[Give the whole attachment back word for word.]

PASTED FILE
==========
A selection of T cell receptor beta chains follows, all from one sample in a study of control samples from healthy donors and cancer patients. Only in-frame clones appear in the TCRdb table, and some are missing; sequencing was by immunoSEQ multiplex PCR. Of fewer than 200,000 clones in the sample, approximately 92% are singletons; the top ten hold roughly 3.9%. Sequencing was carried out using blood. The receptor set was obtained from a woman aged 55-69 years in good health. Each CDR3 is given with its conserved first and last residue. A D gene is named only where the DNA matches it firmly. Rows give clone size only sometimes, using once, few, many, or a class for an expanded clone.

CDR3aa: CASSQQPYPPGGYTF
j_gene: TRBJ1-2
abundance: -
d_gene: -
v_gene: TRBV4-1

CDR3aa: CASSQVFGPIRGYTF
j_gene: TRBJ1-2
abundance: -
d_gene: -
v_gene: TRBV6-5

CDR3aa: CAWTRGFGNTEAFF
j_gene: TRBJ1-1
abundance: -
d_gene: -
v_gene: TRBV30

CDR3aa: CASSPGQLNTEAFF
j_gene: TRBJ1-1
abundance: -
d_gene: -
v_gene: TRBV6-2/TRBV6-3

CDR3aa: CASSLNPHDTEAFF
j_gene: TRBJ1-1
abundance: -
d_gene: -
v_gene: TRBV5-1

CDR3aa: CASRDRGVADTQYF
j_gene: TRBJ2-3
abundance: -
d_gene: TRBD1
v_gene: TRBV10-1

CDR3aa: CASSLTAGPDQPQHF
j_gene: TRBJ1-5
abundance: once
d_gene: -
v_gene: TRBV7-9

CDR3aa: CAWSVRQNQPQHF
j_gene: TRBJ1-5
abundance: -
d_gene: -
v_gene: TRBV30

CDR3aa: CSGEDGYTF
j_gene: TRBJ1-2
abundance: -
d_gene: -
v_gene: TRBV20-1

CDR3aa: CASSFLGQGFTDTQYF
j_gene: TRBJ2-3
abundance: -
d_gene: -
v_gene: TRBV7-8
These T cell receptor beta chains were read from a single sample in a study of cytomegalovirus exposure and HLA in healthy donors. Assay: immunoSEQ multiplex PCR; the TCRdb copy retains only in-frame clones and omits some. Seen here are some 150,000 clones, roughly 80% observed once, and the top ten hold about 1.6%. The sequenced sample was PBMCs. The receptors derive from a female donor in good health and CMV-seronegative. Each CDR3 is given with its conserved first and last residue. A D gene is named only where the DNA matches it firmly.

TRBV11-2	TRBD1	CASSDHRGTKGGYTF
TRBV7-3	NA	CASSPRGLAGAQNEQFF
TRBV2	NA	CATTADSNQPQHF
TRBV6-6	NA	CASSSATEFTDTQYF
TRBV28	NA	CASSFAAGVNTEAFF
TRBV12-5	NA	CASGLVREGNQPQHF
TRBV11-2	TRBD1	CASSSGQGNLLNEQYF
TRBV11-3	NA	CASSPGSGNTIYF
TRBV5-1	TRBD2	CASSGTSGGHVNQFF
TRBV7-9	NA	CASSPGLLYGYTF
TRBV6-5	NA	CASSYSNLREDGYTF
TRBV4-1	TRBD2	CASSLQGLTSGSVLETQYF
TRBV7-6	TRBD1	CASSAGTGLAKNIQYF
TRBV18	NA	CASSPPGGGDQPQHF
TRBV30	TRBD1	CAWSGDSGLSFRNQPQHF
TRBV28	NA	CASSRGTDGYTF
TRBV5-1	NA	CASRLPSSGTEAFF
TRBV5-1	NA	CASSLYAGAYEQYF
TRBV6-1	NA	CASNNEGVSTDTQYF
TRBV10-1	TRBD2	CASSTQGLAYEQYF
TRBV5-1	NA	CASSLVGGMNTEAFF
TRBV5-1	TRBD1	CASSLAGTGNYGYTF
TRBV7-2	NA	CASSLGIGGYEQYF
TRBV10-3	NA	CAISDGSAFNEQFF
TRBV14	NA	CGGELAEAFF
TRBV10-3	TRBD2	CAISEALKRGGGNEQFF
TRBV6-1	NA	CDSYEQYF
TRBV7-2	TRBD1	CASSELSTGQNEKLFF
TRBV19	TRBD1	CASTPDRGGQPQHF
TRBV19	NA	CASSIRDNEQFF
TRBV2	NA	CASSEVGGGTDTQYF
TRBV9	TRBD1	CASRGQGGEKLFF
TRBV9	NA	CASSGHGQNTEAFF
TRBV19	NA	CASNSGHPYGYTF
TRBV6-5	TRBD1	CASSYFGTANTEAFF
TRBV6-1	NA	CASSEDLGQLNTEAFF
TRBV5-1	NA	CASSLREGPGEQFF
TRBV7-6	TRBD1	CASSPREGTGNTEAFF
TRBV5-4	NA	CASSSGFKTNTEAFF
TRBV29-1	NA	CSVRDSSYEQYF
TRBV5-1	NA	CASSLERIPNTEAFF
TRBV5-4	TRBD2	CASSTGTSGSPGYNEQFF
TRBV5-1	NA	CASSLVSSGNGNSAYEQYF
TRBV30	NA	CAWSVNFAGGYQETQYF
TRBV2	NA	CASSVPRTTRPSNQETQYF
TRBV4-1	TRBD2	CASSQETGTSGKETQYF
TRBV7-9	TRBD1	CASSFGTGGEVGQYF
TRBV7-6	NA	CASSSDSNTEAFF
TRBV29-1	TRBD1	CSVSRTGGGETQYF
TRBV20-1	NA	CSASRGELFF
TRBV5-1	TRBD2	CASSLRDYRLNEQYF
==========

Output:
A selection of T cell receptor beta chains follows, all from one sample in a study of control samples from healthy donors and cancer patients. Only in-frame clones appear in the TCRdb table, and some are missing; sequencing was by immunoSEQ multiplex PCR. Of fewer than 200,000 clones in the sample, approximately 92% are singletons; the top ten hold roughly 3.9%. Sequencing was carried out using blood. The receptor set was obtained from a woman aged 55-69 years in good health. Each CDR3 is given with its conserved first and last residue. A D gene is named only where the DNA matches it firmly. Rows give clone size only sometimes, using once, few, many, or a class for an expanded clone.

CDR3aa: CASSQQPYPPGGYTF
j_gene: TRBJ1-2
abundance: -
d_gene: -
v_gene: TRBV4-1

CDR3aa: CASSQVFGPIRGYTF
j_gene: TRBJ1-2
abundance: -
d_gene: -
v_gene: TRBV6-5

CDR3aa: CAWTRGFGNTEAFF
j_gene: TRBJ1-1
abundance: -
d_gene: -
v_gene: TRBV30

CDR3aa: CASSPGQLNTEAFF
j_gene: TRBJ1-1
abundance: -
d_gene: -
v_gene: TRBV6-2/TRBV6-3

CDR3aa: CASSLNPHDTEAFF
j_gene: TRBJ1-1
abundance: -
d_gene: -
v_gene: TRBV5-1

CDR3aa: CASRDRGVADTQYF
j_gene: TRBJ2-3
abundance: -
d_gene: TRBD1
v_gene: TRBV10-1

CDR3aa: CASSLTAGPDQPQHF
j_gene: TRBJ1-5
abundance: once
d_gene: -
v_gene: TRBV7-9

CDR3aa: CAWSVRQNQPQHF
j_gene: TRBJ1-5
abundance: -
d_gene: -
v_gene: TRBV30

CDR3aa: CSGEDGYTF
j_gene: TRBJ1-2
abundance: -
d_gene: -
v_gene: TRBV20-1

CDR3aa: CASSFLGQGFTDTQYF
j_gene: TRBJ2-3
abundance: -
d_gene: -
v_gene: TRBV7-8
These T cell receptor beta chains were read from a single sample in a study of cytomegalovirus exposure and HLA in healthy donors. Assay: immunoSEQ multiplex PCR; the TCRdb copy retains only in-frame clones and omits some. Seen here are some 150,000 clones, roughly 80% observed once, and the top ten hold about 1.6%. The sequenced sample was PBMCs. The receptors derive from a female donor in good health and CMV-seronegative. Each CDR3 is given with its conserved first and last residue. A D gene is named only where the DNA matches it firmly.

TRBV11-2	TRBD1	CASSDHRGTKGGYTF
TRBV7-3	NA	CASSPRGLAGAQNEQFF
TRBV2	NA	CATTADSNQPQHF
TRBV6-6	NA	CASSSATEFTDTQYF
TRBV28	NA	CASSFAAGVNTEAFF
TRBV12-5	NA	CASGLVREGNQPQHF
TRBV11-2	TRBD1	CASSSGQGNLLNEQYF
TRBV11-3	NA	CASSPGSGNTIYF
TRBV5-1	TRBD2	CASSGTSGGHVNQFF
TRBV7-9	NA	CASSPGLLYGYTF
TRBV6-5	NA	CASSYSNLREDGYTF
TRBV4-1	TRBD2	CASSLQGLTSGSVLETQYF
TRBV7-6	TRBD1	CASSAGTGLAKNIQYF
TRBV18	NA	CASSPPGGGDQPQHF
TRBV30	TRBD1	CAWSGDSGLSFRNQPQHF
TRBV28	NA	CASSRGTDGYTF
TRBV5-1	NA	CASRLPSSGTEAFF
TRBV5-1	NA	CASSLYAGAYEQYF
TRBV6-1	NA	CASNNEGVSTDTQYF
TRBV10-1	TRBD2	CASSTQGLAYEQYF
TRBV5-1	NA	CASSLVGGMNTEAFF
TRBV5-1	TRBD1	CASSLAGTGNYGYTF
TRBV7-2	NA	CASSLGIGGYEQYF
TRBV10-3	NA	CAISDGSAFNEQFF
TRBV14	NA	CGGELAEAFF
TRBV10-3	TRBD2	CAISEALKRGGGNEQFF
TRBV6-1	NA	CDSYEQYF
TRBV7-2	TRBD1	CASSELSTGQNEKLFF
TRBV19	TRBD1	CASTPDRGGQPQHF
TRBV19	NA	CASSIRDNEQFF
TRBV2	NA	CASSEVGGGTDTQYF
TRBV9	TRBD1	CASRGQGGEKLFF
TRBV9	NA	CASSGHGQNTEAFF
TRBV19	NA	CASNSGHPYGYTF
TRBV6-5	TRBD1	CASSYFGTANTEAFF
TRBV6-1	NA	CASSEDLGQLNTEAFF
TRBV5-1	NA	CASSLREGPGEQFF
TRBV7-6	TRBD1	CASSPREGTGNTEAFF
TRBV5-4	NA	CASSSGFKTNTEAFF
TRBV29-1	NA	CSVRDSSYEQYF
TRBV5-1	NA	CASSLERIPNTEAFF
TRBV5-4	TRBD2	CASSTGTSGSPGYNEQFF
TRBV5-1	NA	CASSLVSSGNGNSAYEQYF
TRBV30	NA	CAWSVNFAGGYQETQYF
TRBV2	NA	CASSVPRTTRPSNQETQYF
TRBV4-1	TRBD2	CASSQETGTSGKETQYF
TRBV7-9	TRBD1	CASSFGTGGEVGQYF
TRBV7-6	NA	CASSSDSNTEAFF
TRBV29-1	TRBD1	CSVSRTGGGETQYF
TRBV20-1	NA	CSASRGELFF
TRBV5-1	TRBD2	CASSLRDYRLNEQYF